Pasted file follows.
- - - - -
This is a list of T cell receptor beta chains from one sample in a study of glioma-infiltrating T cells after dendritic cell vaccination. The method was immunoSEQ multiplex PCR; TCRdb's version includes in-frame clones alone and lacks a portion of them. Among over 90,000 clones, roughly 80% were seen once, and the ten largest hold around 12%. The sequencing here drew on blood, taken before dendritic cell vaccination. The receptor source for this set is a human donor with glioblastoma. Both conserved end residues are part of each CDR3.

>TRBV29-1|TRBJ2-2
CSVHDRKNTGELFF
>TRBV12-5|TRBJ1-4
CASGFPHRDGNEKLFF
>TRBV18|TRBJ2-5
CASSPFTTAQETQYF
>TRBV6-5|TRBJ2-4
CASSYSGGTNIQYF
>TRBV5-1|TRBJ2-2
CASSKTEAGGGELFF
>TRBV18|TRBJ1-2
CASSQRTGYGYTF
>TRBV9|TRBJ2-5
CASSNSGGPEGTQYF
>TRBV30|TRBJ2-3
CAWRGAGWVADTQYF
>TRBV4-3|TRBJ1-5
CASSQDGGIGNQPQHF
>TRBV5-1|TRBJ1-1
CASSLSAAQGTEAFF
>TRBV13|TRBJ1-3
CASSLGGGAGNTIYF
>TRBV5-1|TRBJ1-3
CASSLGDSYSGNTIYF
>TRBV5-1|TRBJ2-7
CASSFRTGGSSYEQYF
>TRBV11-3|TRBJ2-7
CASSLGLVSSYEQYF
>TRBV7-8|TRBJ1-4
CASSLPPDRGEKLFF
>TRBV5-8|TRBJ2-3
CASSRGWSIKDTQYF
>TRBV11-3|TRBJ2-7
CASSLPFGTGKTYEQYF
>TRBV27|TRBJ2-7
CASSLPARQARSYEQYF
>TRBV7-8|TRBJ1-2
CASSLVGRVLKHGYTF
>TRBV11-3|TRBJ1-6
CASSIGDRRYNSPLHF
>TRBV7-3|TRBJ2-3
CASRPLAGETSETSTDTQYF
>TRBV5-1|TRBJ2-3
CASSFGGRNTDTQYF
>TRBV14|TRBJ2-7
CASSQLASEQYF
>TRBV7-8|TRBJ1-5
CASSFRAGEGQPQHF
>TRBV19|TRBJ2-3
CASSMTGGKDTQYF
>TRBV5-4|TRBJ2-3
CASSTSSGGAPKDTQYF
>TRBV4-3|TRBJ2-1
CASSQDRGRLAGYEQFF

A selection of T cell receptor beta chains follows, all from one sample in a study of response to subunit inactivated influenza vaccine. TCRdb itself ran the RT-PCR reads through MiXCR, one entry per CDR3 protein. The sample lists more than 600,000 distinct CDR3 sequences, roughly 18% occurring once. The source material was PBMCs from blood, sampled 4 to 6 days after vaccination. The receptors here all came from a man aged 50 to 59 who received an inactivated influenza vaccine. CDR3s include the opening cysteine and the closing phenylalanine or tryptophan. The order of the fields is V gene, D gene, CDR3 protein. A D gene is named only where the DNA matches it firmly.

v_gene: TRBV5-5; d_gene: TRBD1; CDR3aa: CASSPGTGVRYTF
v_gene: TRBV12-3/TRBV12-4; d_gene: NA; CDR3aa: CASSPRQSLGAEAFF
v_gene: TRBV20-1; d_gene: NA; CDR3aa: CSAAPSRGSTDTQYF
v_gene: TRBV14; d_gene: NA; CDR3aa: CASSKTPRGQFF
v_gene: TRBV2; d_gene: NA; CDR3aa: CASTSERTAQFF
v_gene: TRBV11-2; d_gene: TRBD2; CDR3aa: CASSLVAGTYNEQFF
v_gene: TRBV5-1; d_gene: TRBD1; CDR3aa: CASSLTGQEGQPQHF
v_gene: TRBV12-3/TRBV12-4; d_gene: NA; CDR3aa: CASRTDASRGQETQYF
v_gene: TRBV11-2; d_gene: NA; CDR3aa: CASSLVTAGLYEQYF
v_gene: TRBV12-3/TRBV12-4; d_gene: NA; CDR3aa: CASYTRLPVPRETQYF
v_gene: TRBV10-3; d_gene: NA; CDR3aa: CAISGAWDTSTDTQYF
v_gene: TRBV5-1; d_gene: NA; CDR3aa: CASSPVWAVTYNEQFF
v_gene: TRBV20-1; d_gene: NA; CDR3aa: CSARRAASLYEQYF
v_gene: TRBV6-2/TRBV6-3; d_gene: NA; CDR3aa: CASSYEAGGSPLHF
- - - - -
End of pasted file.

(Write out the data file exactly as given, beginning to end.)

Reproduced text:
This is a list of T cell receptor beta chains from one sample in a study of glioma-infiltrating T cells after dendritic cell vaccination. The method was immunoSEQ multiplex PCR; TCRdb's version includes in-frame clones alone and lacks a portion of them. Among over 90,000 clones, roughly 80% were seen once, and the ten largest hold around 12%. The sequencing here drew on blood, taken before dendritic cell vaccination. The receptor source for this set is a human donor with glioblastoma. Both conserved end residues are part of each CDR3.

>TRBV29-1|TRBJ2-2
CSVHDRKNTGELFF
>TRBV12-5|TRBJ1-4
CASGFPHRDGNEKLFF
>TRBV18|TRBJ2-5
CASSPFTTAQETQYF
>TRBV6-5|TRBJ2-4
CASSYSGGTNIQYF
>TRBV5-1|TRBJ2-2
CASSKTEAGGGELFF
>TRBV18|TRBJ1-2
CASSQRTGYGYTF
>TRBV9|TRBJ2-5
CASSNSGGPEGTQYF
>TRBV30|TRBJ2-3
CAWRGAGWVADTQYF
>TRBV4-3|TRBJ1-5
CASSQDGGIGNQPQHF
>TRBV5-1|TRBJ1-1
CASSLSAAQGTEAFF
>TRBV13|TRBJ1-3
CASSLGGGAGNTIYF
>TRBV5-1|TRBJ1-3
CASSLGDSYSGNTIYF
>TRBV5-1|TRBJ2-7
CASSFRTGGSSYEQYF
>TRBV11-3|TRBJ2-7
CASSLGLVSSYEQYF
>TRBV7-8|TRBJ1-4
CASSLPPDRGEKLFF
>TRBV5-8|TRBJ2-3
CASSRGWSIKDTQYF
>TRBV11-3|TRBJ2-7
CASSLPFGTGKTYEQYF
>TRBV27|TRBJ2-7
CASSLPARQARSYEQYF
>TRBV7-8|TRBJ1-2
CASSLVGRVLKHGYTF
>TRBV11-3|TRBJ1-6
CASSIGDRRYNSPLHF
>TRBV7-3|TRBJ2-3
CASRPLAGETSETSTDTQYF
>TRBV5-1|TRBJ2-3
CASSFGGRNTDTQYF
>TRBV14|TRBJ2-7
CASSQLASEQYF
>TRBV7-8|TRBJ1-5
CASSFRAGEGQPQHF
>TRBV19|TRBJ2-3
CASSMTGGKDTQYF
>TRBV5-4|TRBJ2-3
CASSTSSGGAPKDTQYF
>TRBV4-3|TRBJ2-1
CASSQDRGRLAGYEQFF

A selection of T cell receptor beta chains follows, all from one sample in a study of response to subunit inactivated influenza vaccine. TCRdb itself ran the RT-PCR reads through MiXCR, one entry per CDR3 protein. The sample lists more than 600,000 distinct CDR3 sequences, roughly 18% occurring once. The source material was PBMCs from blood, sampled 4 to 6 days after vaccination. The receptors here all came from a man aged 50 to 59 who received an inactivated influenza vaccine. CDR3s include the opening cysteine and the closing phenylalanine or tryptophan. The order of the fields is V gene, D gene, CDR3 protein. A D gene is named only where the DNA matches it firmly.

v_gene: TRBV5-5; d_gene: TRBD1; CDR3aa: CASSPGTGVRYTF
v_gene: TRBV12-3/TRBV12-4; d_gene: NA; CDR3aa: CASSPRQSLGAEAFF
v_gene: TRBV20-1; d_gene: NA; CDR3aa: CSAAPSRGSTDTQYF
v_gene: TRBV14; d_gene: NA; CDR3aa: CASSKTPRGQFF
v_gene: TRBV2; d_gene: NA; CDR3aa: CASTSERTAQFF
v_gene: TRBV11-2; d_gene: TRBD2; CDR3aa: CASSLVAGTYNEQFF
v_gene: TRBV5-1; d_gene: TRBD1; CDR3aa: CASSLTGQEGQPQHF
v_gene: TRBV12-3/TRBV12-4; d_gene: NA; CDR3aa: CASRTDASRGQETQYF
v_gene: TRBV11-2; d_gene: NA; CDR3aa: CASSLVTAGLYEQYF
v_gene: TRBV12-3/TRBV12-4; d_gene: NA; CDR3aa: CASYTRLPVPRETQYF
v_gene: TRBV10-3; d_gene: NA; CDR3aa: CAISGAWDTSTDTQYF
v_gene: TRBV5-1; d_gene: NA; CDR3aa: CASSPVWAVTYNEQFF
v_gene: TRBV20-1; d_gene: NA; CDR3aa: CSARRAASLYEQYF
v_gene: TRBV6-2/TRBV6-3; d_gene: NA; CDR3aa: CASSYEAGGSPLHF